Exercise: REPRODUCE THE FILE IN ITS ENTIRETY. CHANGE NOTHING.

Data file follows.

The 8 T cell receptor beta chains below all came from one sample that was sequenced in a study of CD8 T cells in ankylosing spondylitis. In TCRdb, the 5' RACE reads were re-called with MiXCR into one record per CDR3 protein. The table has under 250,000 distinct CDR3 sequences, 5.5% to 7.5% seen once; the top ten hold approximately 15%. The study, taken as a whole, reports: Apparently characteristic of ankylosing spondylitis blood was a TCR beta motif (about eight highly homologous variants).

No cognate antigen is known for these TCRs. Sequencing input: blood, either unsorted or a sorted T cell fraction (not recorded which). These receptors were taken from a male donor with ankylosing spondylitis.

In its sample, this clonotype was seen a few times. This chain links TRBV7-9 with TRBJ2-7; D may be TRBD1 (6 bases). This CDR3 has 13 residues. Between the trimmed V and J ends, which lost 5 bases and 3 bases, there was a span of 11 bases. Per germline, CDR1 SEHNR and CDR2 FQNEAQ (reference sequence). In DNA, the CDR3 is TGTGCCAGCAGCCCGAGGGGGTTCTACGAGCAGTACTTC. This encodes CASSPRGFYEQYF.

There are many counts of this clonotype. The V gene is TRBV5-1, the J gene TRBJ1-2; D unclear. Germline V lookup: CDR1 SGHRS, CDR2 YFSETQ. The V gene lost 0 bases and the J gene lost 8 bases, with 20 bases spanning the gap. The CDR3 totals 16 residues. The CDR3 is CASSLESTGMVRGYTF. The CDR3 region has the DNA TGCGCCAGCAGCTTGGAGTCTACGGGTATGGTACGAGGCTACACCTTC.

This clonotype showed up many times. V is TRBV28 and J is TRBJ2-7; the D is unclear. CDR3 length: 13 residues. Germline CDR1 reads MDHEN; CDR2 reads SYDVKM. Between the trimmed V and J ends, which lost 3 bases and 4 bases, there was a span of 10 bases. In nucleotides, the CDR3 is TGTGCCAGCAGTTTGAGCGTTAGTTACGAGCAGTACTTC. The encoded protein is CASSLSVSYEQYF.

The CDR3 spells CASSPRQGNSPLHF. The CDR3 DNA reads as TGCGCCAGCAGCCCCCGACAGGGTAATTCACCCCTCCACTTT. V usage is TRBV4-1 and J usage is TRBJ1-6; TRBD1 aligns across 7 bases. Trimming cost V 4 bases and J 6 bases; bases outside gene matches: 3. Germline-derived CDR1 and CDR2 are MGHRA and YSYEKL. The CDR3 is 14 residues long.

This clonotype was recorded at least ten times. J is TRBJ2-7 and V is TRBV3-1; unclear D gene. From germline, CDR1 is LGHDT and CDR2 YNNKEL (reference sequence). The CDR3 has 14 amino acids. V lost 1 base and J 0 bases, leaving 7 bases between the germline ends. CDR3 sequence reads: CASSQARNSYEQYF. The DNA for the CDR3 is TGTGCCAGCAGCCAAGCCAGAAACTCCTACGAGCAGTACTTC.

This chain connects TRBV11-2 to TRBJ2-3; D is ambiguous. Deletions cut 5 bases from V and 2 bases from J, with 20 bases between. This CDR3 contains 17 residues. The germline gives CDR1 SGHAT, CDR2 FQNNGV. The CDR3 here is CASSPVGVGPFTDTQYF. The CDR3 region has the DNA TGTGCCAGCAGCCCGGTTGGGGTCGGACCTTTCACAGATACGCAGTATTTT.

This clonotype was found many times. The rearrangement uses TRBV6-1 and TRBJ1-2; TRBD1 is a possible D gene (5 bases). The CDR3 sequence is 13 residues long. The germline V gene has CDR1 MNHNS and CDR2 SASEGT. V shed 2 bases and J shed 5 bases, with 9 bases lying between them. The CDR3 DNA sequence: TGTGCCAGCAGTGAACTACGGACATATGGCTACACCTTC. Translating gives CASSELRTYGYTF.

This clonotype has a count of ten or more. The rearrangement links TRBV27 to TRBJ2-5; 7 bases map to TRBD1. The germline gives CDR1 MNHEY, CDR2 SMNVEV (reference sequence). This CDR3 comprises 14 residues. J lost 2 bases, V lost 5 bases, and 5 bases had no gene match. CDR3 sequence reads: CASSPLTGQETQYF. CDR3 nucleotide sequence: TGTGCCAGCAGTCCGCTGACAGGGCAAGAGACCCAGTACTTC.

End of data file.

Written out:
The 8 T cell receptor beta chains below all came from one sample that was sequenced in a study of CD8 T cells in ankylosing spondylitis. In TCRdb, the 5' RACE reads were re-called with MiXCR into one record per CDR3 protein. The table has under 250,000 distinct CDR3 sequences, 5.5% to 7.5% seen once; the top ten hold approximately 15%. The study, taken as a whole, reports: Apparently characteristic of ankylosing spondylitis blood was a TCR beta motif (about eight highly homologous variants).

No cognate antigen is known for these TCRs. Sequencing input: blood, either unsorted or a sorted T cell fraction (not recorded which). These receptors were taken from a male donor with ankylosing spondylitis.

In its sample, this clonotype was seen a few times. This chain links TRBV7-9 with TRBJ2-7; D may be TRBD1 (6 bases). This CDR3 has 13 residues. Between the trimmed V and J ends, which lost 5 bases and 3 bases, there was a span of 11 bases. Per germline, CDR1 SEHNR and CDR2 FQNEAQ (reference sequence). In DNA, the CDR3 is TGTGCCAGCAGCCCGAGGGGGTTCTACGAGCAGTACTTC. This encodes CASSPRGFYEQYF.

There are many counts of this clonotype. The V gene is TRBV5-1, the J gene TRBJ1-2; D unclear. Germline V lookup: CDR1 SGHRS, CDR2 YFSETQ. The V gene lost 0 bases and the J gene lost 8 bases, with 20 bases spanning the gap. The CDR3 totals 16 residues. The CDR3 is CASSLESTGMVRGYTF. The CDR3 region has the DNA TGCGCCAGCAGCTTGGAGTCTACGGGTATGGTACGAGGCTACACCTTC.

This clonotype showed up many times. V is TRBV28 and J is TRBJ2-7; the D is unclear. CDR3 length: 13 residues. Germline CDR1 reads MDHEN; CDR2 reads SYDVKM. Between the trimmed V and J ends, which lost 3 bases and 4 bases, there was a span of 10 bases. In nucleotides, the CDR3 is TGTGCCAGCAGTTTGAGCGTTAGTTACGAGCAGTACTTC. The encoded protein is CASSLSVSYEQYF.

The CDR3 spells CASSPRQGNSPLHF. The CDR3 DNA reads as TGCGCCAGCAGCCCCCGACAGGGTAATTCACCCCTCCACTTT. V usage is TRBV4-1 and J usage is TRBJ1-6; TRBD1 aligns across 7 bases. Trimming cost V 4 bases and J 6 bases; bases outside gene matches: 3. Germline-derived CDR1 and CDR2 are MGHRA and YSYEKL. The CDR3 is 14 residues long.

This clonotype was recorded at least ten times. J is TRBJ2-7 and V is TRBV3-1; unclear D gene. From germline, CDR1 is LGHDT and CDR2 YNNKEL (reference sequence). The CDR3 has 14 amino acids. V lost 1 base and J 0 bases, leaving 7 bases between the germline ends. CDR3 sequence reads: CASSQARNSYEQYF. The DNA for the CDR3 is TGTGCCAGCAGCCAAGCCAGAAACTCCTACGAGCAGTACTTC.

This chain connects TRBV11-2 to TRBJ2-3; D is ambiguous. Deletions cut 5 bases from V and 2 bases from J, with 20 bases between. This CDR3 contains 17 residues. The germline gives CDR1 SGHAT, CDR2 FQNNGV. The CDR3 here is CASSPVGVGPFTDTQYF. The CDR3 region has the DNA TGTGCCAGCAGCCCGGTTGGGGTCGGACCTTTCACAGATACGCAGTATTTT.

This clonotype was found many times. The rearrangement uses TRBV6-1 and TRBJ1-2; TRBD1 is a possible D gene (5 bases). The CDR3 sequence is 13 residues long. The germline V gene has CDR1 MNHNS and CDR2 SASEGT. V shed 2 bases and J shed 5 bases, with 9 bases lying between them. The CDR3 DNA sequence: TGTGCCAGCAGTGAACTACGGACATATGGCTACACCTTC. Translating gives CASSELRTYGYTF.

This clonotype has a count of ten or more. The rearrangement links TRBV27 to TRBJ2-5; 7 bases map to TRBD1. The germline gives CDR1 MNHEY, CDR2 SMNVEV (reference sequence). This CDR3 comprises 14 residues. J lost 2 bases, V lost 5 bases, and 5 bases had no gene match. CDR3 sequence reads: CASSPLTGQETQYF. CDR3 nucleotide sequence: TGTGCCAGCAGTCCGCTGACAGGGCAAGAGACCCAGTACTTC.